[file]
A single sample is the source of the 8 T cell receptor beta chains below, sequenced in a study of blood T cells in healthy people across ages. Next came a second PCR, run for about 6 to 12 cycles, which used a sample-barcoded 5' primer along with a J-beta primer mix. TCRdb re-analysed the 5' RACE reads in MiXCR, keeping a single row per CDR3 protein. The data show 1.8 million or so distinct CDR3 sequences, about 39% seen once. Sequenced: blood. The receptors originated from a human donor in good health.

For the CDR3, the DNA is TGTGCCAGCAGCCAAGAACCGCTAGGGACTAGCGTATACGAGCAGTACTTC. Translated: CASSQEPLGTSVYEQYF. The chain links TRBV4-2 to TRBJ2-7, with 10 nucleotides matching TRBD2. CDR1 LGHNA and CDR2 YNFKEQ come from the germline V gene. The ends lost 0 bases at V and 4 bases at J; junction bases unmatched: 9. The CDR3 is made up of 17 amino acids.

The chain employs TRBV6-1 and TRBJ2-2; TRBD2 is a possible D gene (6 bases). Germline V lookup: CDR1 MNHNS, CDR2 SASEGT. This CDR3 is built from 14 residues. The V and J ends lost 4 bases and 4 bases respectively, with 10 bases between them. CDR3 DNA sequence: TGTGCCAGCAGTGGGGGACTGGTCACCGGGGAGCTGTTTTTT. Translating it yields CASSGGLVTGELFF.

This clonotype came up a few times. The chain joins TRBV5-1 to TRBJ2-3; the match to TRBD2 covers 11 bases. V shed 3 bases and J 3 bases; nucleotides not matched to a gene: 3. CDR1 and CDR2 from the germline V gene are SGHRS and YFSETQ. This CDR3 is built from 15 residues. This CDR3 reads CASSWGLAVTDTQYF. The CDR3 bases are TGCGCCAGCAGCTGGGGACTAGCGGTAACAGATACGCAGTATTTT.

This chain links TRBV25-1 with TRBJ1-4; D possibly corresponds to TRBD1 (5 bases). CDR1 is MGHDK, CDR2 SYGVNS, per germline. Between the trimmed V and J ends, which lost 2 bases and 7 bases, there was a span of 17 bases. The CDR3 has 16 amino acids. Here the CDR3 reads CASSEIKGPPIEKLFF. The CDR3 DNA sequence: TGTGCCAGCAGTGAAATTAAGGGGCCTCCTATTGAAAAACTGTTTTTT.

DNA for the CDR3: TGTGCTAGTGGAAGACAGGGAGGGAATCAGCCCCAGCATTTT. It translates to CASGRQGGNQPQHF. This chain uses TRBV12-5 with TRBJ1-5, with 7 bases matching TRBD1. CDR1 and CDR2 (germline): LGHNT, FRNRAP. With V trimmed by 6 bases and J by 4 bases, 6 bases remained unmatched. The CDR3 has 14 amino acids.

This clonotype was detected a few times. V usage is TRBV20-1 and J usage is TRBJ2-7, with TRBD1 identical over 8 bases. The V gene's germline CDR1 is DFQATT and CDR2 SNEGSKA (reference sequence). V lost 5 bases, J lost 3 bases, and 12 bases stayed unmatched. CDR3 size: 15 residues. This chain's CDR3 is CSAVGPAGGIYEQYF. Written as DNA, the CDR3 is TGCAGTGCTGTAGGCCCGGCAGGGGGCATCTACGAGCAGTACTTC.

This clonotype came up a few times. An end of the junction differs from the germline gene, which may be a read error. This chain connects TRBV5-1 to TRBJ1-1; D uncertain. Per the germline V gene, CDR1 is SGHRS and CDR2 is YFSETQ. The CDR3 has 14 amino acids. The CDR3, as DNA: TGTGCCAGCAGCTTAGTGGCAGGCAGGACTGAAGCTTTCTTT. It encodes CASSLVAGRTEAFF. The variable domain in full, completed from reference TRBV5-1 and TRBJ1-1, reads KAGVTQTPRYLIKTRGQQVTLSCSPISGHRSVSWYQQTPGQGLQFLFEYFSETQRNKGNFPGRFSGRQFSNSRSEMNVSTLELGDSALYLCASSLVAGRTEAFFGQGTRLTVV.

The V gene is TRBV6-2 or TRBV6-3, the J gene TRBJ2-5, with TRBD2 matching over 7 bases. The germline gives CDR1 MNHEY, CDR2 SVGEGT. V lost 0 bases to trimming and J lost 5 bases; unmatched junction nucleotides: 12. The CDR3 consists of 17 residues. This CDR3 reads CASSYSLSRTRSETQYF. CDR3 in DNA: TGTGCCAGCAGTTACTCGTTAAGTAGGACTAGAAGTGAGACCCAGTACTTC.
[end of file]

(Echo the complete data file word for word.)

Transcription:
A single sample is the source of the 8 T cell receptor beta chains below, sequenced in a study of blood T cells in healthy people across ages. Next came a second PCR, run for about 6 to 12 cycles, which used a sample-barcoded 5' primer along with a J-beta primer mix. TCRdb re-analysed the 5' RACE reads in MiXCR, keeping a single row per CDR3 protein. The data show 1.8 million or so distinct CDR3 sequences, about 39% seen once. Sequenced: blood. The receptors originated from a human donor in good health.

For the CDR3, the DNA is TGTGCCAGCAGCCAAGAACCGCTAGGGACTAGCGTATACGAGCAGTACTTC. Translated: CASSQEPLGTSVYEQYF. The chain links TRBV4-2 to TRBJ2-7, with 10 nucleotides matching TRBD2. CDR1 LGHNA and CDR2 YNFKEQ come from the germline V gene. The ends lost 0 bases at V and 4 bases at J; junction bases unmatched: 9. The CDR3 is made up of 17 amino acids.

The chain employs TRBV6-1 and TRBJ2-2; TRBD2 is a possible D gene (6 bases). Germline V lookup: CDR1 MNHNS, CDR2 SASEGT. This CDR3 is built from 14 residues. The V and J ends lost 4 bases and 4 bases respectively, with 10 bases between them. CDR3 DNA sequence: TGTGCCAGCAGTGGGGGACTGGTCACCGGGGAGCTGTTTTTT. Translating it yields CASSGGLVTGELFF.

This clonotype came up a few times. The chain joins TRBV5-1 to TRBJ2-3; the match to TRBD2 covers 11 bases. V shed 3 bases and J 3 bases; nucleotides not matched to a gene: 3. CDR1 and CDR2 from the germline V gene are SGHRS and YFSETQ. This CDR3 is built from 15 residues. This CDR3 reads CASSWGLAVTDTQYF. The CDR3 bases are TGCGCCAGCAGCTGGGGACTAGCGGTAACAGATACGCAGTATTTT.

This chain links TRBV25-1 with TRBJ1-4; D possibly corresponds to TRBD1 (5 bases). CDR1 is MGHDK, CDR2 SYGVNS, per germline. Between the trimmed V and J ends, which lost 2 bases and 7 bases, there was a span of 17 bases. The CDR3 has 16 amino acids. Here the CDR3 reads CASSEIKGPPIEKLFF. The CDR3 DNA sequence: TGTGCCAGCAGTGAAATTAAGGGGCCTCCTATTGAAAAACTGTTTTTT.

DNA for the CDR3: TGTGCTAGTGGAAGACAGGGAGGGAATCAGCCCCAGCATTTT. It translates to CASGRQGGNQPQHF. This chain uses TRBV12-5 with TRBJ1-5, with 7 bases matching TRBD1. CDR1 and CDR2 (germline): LGHNT, FRNRAP. With V trimmed by 6 bases and J by 4 bases, 6 bases remained unmatched. The CDR3 has 14 amino acids.

This clonotype was detected a few times. V usage is TRBV20-1 and J usage is TRBJ2-7, with TRBD1 identical over 8 bases. The V gene's germline CDR1 is DFQATT and CDR2 SNEGSKA (reference sequence). V lost 5 bases, J lost 3 bases, and 12 bases stayed unmatched. CDR3 size: 15 residues. This chain's CDR3 is CSAVGPAGGIYEQYF. Written as DNA, the CDR3 is TGCAGTGCTGTAGGCCCGGCAGGGGGCATCTACGAGCAGTACTTC.

This clonotype came up a few times. An end of the junction differs from the germline gene, which may be a read error. This chain connects TRBV5-1 to TRBJ1-1; D uncertain. Per the germline V gene, CDR1 is SGHRS and CDR2 is YFSETQ. The CDR3 has 14 amino acids. The CDR3, as DNA: TGTGCCAGCAGCTTAGTGGCAGGCAGGACTGAAGCTTTCTTT. It encodes CASSLVAGRTEAFF. The variable domain in full, completed from reference TRBV5-1 and TRBJ1-1, reads KAGVTQTPRYLIKTRGQQVTLSCSPISGHRSVSWYQQTPGQGLQFLFEYFSETQRNKGNFPGRFSGRQFSNSRSEMNVSTLELGDSALYLCASSLVAGRTEAFFGQGTRLTVV.

The V gene is TRBV6-2 or TRBV6-3, the J gene TRBJ2-5, with TRBD2 matching over 7 bases. The germline gives CDR1 MNHEY, CDR2 SVGEGT. V lost 0 bases to trimming and J lost 5 bases; unmatched junction nucleotides: 12. The CDR3 consists of 17 residues. This CDR3 reads CASSYSLSRTRSETQYF. CDR3 in DNA: TGTGCCAGCAGTTACTCGTTAAGTAGGACTAGAAGTGAGACCCAGTACTTC.